Wednesday, May 31, 2017
This is not a particularly well-written crime story, but it is prettied up considerably by Matt Baker’s artwork. He could turn an evil psychopath into a blonde cheesecake model, so young fellows reading might fantasize about Laura. Nice trick getting her skirt to billow above her knees. It reminds me of his work on Sky Girl in Jumbo Comics. This story is from Weird Adventures #1 (1951), from the small publisher, P.L. Publishing Co., also known as X.L. Publishing. In one of the weirdest things about Weird Adventures, it has two indicias, one for X.L., and one for P.L.
Monday, May 29, 2017
Characters didn’t even have to be original. Steel Fist (Timothy Slade, steelworker) got his hand dipped in molten steel by Nazi saboteurs. That must have been the same magic that a few years earlier allowed Steel Sterling to get his whole body immersed in molten steel and come out invincible. Unlike Steel, Timothy didn’t get any other super powers, but oh, baby! could he throw a wicked punch!
Henry Carl Kiefer is credited with creating Steel Fist. Kiefer was one of those older artists (born in 1890), who came into the comic book field in the thirties after working as an artist doing illustrations in pulp magazines for several years. H. C. Kiefer was familiar to me from issues of Classics Illustrated. He was also a journeyman who did artwork for many different comic book publishers. He died in 1957.
And speaking of Steel Sterling, here is his origin from Zip Comics #1. Just click on the thumbnail.
Friday, May 26, 2017
Couple of notes: Judy kills a lion, even calls him an evil jungle prowler for killing sweet little Angela the doe. Shucks, folk, the lion was obeying the law of the jungle, and Judy should have been inured to violent death in the local food chain by this time in her career.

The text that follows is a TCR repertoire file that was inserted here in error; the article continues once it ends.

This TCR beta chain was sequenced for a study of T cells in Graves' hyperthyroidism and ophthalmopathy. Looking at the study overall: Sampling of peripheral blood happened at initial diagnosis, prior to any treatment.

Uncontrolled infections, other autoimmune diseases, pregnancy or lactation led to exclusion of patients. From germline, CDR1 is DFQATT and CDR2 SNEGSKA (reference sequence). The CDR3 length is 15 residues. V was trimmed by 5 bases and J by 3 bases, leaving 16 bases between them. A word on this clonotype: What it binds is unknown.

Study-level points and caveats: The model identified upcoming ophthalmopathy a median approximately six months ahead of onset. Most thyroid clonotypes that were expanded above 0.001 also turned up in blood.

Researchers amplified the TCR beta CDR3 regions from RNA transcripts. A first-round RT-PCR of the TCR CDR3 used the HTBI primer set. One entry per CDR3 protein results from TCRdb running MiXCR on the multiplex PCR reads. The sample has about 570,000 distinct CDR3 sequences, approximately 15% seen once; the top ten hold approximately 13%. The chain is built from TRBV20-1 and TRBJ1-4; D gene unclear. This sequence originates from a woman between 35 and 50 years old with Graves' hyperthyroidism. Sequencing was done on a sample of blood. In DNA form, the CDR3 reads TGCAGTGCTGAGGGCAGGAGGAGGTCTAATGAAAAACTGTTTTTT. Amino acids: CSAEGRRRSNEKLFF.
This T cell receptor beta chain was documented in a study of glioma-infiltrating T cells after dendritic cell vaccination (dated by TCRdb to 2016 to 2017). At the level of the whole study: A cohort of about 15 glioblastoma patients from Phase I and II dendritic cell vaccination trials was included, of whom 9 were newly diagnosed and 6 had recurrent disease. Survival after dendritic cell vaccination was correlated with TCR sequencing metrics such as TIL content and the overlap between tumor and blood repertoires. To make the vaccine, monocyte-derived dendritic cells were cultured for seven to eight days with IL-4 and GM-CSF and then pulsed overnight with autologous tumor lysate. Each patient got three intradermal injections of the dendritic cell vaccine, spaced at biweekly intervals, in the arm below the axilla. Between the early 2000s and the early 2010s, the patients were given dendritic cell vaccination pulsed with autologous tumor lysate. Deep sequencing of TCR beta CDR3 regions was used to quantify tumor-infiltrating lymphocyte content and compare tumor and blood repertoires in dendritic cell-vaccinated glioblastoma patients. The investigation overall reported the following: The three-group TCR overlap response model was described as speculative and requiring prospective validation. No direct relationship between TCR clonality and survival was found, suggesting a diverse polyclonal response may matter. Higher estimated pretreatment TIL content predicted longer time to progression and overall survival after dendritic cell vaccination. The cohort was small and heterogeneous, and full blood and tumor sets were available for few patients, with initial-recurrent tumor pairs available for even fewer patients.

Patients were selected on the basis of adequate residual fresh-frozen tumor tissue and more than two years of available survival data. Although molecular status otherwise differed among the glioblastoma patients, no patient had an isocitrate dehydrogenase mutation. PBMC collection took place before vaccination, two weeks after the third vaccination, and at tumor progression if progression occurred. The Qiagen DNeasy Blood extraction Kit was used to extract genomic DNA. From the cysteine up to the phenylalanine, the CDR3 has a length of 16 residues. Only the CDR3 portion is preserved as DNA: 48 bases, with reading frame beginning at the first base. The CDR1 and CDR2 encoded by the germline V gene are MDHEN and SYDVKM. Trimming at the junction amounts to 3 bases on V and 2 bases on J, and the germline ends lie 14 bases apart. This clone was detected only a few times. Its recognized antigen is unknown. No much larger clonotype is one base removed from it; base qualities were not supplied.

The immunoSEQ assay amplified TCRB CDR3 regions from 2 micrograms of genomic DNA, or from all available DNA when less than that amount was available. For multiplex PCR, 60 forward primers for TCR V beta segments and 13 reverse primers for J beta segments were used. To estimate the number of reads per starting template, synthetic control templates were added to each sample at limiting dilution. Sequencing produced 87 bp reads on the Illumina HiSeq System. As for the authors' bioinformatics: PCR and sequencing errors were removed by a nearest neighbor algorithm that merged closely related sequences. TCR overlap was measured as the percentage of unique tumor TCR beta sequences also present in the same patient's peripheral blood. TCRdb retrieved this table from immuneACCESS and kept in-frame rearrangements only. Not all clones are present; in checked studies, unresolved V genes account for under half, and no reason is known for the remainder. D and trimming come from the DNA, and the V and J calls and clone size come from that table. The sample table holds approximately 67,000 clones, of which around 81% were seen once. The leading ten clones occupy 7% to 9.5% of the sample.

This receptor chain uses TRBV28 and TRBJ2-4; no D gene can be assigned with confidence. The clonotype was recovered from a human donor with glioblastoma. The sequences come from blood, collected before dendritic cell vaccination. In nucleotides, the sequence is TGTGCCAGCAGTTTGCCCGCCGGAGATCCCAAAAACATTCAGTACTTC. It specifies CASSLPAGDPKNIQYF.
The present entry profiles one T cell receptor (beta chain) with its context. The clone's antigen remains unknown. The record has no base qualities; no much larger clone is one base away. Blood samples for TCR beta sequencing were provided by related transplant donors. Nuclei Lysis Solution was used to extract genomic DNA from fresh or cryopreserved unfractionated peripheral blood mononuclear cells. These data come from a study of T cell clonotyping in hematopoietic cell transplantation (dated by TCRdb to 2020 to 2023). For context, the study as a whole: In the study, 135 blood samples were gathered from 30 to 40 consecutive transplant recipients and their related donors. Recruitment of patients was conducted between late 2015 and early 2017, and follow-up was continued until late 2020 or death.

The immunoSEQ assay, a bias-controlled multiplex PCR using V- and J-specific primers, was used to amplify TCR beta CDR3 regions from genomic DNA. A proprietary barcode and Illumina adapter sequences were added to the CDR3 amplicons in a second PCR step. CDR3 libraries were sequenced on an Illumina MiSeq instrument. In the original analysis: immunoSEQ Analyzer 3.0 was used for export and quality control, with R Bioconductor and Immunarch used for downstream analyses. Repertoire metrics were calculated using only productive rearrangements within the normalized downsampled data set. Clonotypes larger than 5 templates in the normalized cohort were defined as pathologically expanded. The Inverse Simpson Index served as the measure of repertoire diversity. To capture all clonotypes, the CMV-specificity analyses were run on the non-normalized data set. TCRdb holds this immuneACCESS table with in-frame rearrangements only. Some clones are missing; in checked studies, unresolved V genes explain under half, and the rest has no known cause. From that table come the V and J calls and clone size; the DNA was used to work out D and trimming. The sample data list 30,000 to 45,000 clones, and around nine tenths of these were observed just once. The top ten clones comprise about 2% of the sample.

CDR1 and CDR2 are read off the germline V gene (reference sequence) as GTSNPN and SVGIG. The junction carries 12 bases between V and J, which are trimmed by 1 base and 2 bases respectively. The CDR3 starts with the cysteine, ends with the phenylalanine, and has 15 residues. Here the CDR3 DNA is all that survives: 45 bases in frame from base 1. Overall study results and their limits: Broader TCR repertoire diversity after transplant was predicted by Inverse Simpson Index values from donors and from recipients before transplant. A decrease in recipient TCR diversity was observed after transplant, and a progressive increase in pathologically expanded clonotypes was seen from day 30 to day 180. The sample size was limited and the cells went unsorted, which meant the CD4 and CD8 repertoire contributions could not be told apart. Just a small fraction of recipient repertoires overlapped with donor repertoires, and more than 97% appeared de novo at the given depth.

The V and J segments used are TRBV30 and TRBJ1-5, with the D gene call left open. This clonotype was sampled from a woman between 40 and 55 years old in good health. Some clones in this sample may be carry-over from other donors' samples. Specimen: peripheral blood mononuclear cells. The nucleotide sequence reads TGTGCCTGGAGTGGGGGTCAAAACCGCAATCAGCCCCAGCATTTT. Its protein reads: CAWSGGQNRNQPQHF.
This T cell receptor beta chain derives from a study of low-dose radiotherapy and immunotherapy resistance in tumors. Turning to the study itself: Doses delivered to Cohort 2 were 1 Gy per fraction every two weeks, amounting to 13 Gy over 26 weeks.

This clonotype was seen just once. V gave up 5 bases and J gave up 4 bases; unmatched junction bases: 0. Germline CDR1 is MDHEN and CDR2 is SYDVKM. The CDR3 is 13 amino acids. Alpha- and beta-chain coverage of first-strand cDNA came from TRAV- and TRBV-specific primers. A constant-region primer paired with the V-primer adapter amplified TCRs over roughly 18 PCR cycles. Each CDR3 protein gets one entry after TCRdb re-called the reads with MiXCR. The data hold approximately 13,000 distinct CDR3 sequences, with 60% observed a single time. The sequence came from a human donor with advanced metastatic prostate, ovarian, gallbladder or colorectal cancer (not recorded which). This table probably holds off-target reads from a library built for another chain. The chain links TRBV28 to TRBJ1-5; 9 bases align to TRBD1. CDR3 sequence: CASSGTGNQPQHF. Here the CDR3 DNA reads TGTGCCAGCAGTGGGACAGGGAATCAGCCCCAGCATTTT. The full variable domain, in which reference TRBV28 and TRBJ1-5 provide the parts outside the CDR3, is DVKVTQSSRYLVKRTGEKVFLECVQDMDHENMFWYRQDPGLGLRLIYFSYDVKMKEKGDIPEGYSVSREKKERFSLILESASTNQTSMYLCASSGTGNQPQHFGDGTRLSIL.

Frank Frazetta gets credit for the artwork. Although his style peeks out, I’ll crawl a ways out on a jungle tree limb and say that another inker, or inkers, worked heavily over his pencils. Another clue is the misspelling of his name as “Frazeta” in the splash panel.
Wednesday, May 24, 2017
Crumb with hat and glasses.
It is at very least an interesting coincidence.
Kurtzman’s early work lacks polish, but not earnestness. It is fun to look at the youthful drawings of someone I respect so much. He grew as an artist so that by the late forties his mature style was well on its way, and by the fifties firmly in place.
Although "Hap" isn’t signed, Jim Vadeboncoeur Jr credits it to Kurtzman.
Here is a link to some other early Kurtzman work. Just click on the thumbnail.
Monday, May 22, 2017
Speaking of time, Green Lantern’s time as a forties superhero was coming to a close. With this issue, All-American Comics #100 (1948), Green Lantern was replaced on the cover by the Western hero, Johnny Thunder. A couple of issues later, All-American Western would replace the venerable flagship title of Maxwell Charles Gaines’ original comic book line, in partnership with DC Comics. Green Lantern would go on until 1949 with his own title, and until 1951 in All Star Comics, but after that would disappear until the new (if you prefer, “Earth One”) version would appear in 1959. Sheldon Mayer, who had been editor, quit that position to go back to drawing. Issue #100 was the first by editor Julius Schwartz, and the powers-that-be at DC thought some changes in the line-up were in order.
Credits by the Grand Comics Database have John Broome as writer, and Irwin Hasen the artist.